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Published: Friday, 7/7/2006

'Monk' leads to 'Psych': New series follows hit show about another eccentric detective

BY MIKE KELLY
SPECIAL TO THE BLADE
Corbin Bernsen, left, James Roday, and Dule Hill star in Psych, premiering tonight on the USA Network.
Corbin Bernsen, left, James Roday, and Dule Hill star in Psych, premiering tonight on the USA Network.
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It's a premise with promise, or so it would seem.

A glib young con man with exceptional powers of observation convinces the cops that he's got psychic abilities and winds up helping them solve crimes, even though he's no more psychic than your average meter maid, and one of these days the cops are bound to figure that out.

That's the lowdown on Psych, a new one-hour comedy-mystery series on the USA Network that debuts with a 90-minute episode tonight at 10. The show stars James Roday (The Dukes of Hazzard) as Shawn Spencer, the slacker son of a hard-nosed police officer (Corbin Bernsen of L.A. Law) who's trained his boy since childhood to be a police detective.

When Shawn was a youngster, his father would test him by having him close his eyes in a crowded restaurant, then ask him things like how many people in the room were wearing hats. And then he'd make the kid describe the hats. Observing this drill one day, a waitress remarks, "Wow, that's amazing."

"It's adequate," Dad frumps.

When the kid grows up, he disappoints his father by showing no desire to become a detective, choosing instead to drift from one dead-end job to another. He does, however, continue using the skills that Dad drilled into him, occasionally calling in tips to the police after watching news reports about crimes on television.

One tip on a robbery is so accurate that Shawn is initially considered a suspect in the case, and by the time things get straightened out, he's somehow convinced the cops that his uncanny eye for detail is something more - namely, a mysterious psychic ability.

Despite their reservations, the police are soon asking Shawn for his help with another case, which annoys his now-retired father. "When I was at the department, there were two things I hated," he snarls at Shawn. "Private investigators and psychics. Congratulations, kid, you just hit the disappointment exacta."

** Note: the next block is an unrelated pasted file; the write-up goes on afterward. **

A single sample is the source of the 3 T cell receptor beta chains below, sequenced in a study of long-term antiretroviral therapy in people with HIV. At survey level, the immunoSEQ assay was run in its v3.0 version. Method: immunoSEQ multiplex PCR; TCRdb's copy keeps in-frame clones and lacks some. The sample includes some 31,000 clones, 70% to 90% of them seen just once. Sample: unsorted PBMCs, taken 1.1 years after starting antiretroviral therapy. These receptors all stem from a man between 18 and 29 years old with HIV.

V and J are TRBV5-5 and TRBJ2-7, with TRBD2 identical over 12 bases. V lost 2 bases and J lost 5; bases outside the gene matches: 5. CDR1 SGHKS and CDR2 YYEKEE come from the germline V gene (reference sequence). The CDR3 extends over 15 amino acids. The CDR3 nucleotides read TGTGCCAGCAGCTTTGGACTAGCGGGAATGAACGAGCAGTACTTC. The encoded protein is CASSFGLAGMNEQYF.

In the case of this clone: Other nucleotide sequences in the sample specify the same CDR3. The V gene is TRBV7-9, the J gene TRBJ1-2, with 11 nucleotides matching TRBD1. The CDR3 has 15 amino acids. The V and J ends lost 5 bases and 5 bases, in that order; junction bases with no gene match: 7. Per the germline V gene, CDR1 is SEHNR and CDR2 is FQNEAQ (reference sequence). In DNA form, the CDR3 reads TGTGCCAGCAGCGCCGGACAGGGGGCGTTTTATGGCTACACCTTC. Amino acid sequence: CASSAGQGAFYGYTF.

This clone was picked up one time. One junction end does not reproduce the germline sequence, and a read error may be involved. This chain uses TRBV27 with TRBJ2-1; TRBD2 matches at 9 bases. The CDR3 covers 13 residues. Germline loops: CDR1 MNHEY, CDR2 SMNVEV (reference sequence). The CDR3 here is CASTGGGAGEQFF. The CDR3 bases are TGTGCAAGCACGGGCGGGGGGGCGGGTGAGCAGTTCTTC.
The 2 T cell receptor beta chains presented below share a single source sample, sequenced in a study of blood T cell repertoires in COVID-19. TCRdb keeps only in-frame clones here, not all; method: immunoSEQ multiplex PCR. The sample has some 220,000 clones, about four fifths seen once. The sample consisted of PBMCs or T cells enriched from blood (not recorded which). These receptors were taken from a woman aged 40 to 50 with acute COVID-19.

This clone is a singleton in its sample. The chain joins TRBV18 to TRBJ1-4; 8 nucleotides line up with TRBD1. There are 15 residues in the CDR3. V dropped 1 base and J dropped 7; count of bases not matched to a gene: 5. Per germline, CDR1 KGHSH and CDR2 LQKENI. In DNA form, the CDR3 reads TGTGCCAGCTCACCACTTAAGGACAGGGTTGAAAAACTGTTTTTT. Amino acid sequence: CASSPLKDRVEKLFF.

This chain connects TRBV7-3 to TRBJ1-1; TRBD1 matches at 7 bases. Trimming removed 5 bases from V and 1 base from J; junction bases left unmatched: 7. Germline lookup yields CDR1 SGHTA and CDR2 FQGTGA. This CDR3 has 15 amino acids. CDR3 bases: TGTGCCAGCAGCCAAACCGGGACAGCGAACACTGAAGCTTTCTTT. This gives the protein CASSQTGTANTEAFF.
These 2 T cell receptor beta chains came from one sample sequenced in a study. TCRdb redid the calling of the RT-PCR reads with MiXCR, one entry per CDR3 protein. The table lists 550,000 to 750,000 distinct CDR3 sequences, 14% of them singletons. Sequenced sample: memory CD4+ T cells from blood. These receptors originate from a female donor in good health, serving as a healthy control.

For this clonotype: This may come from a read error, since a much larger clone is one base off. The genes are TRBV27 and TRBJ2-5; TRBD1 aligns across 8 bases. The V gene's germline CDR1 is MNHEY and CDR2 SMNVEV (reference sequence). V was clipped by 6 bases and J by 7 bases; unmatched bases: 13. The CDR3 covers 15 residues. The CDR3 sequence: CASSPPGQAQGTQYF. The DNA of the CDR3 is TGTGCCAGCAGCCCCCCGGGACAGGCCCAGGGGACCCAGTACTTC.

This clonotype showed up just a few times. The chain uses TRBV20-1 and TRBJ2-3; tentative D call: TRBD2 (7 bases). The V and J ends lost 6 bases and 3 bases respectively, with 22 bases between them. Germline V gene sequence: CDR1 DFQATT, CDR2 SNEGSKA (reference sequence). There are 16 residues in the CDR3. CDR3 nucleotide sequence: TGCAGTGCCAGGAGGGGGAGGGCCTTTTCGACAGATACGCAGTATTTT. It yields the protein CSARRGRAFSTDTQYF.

With the reluctant assistance of his friend, Gus (Dule Hill, who played presidential aide Charlie Young for years on The West Wing), Shawn forges ahead with his phony psychic shtick, and by the end of the premiere episode, he and Gus are opening a detective agency called - what else? - Psych.

It's no accident that Psych bears more than a passing resemblance to another comedy-mystery series on USA Network, the quirky Monk, which also features an oddball hero with unusual powers of observation. And it's no accident that the popular Monk, which begins its fifth season tonight, is the lead-in show for newcomer Psych.

But even Monk, America's favorite obsessive-compulsive detective, may not be enough to help Psych attain solid ratings. I've watched Adrian Monk in action over the years, and let me tell you, Shawn Spencer is no Adrian Monk. And the new series, as full of promise as its concept might be, comes up short on a number of counts.

First, there's Roday himself. The actor, who looks a little too much like Ben Stiller for comfort, can't even match Stiller's limited capacity for comedic timing or subtlety - and that's saying something. When his character fakes a "psychic vision," he mugs, falls down, and otherwise looks like one of the Three Stooges who's just eaten a hot tamale.

And Dule Hill, freed from the constraints of his supporting role in The West Wing, finally has a chance to show his comedic chops, but he manages only to come across as a worry-wart sidekick along the lines of the milquetoast character played by Judge Reinhold in the Beverly Hills Cop movies.

Only Corbin Bernsen as Shawn's grizzled and sour father is a mildly interesting character, but he's not around much, at least in the premiere episode. Besides those three, most of the show's characters - the police detectives who are secretly sleeping together (and it doesn't take a psychic to figure that out), the interim chief who wants the job permanently, even the criminals - are little more than cardboard cutouts.

It also doesn't take a psychic to see that unless the series' writing improves and the performances start to achieve at least a teensy bit of subtlety, Psych will be sunk faster than you can say "How many hats?"



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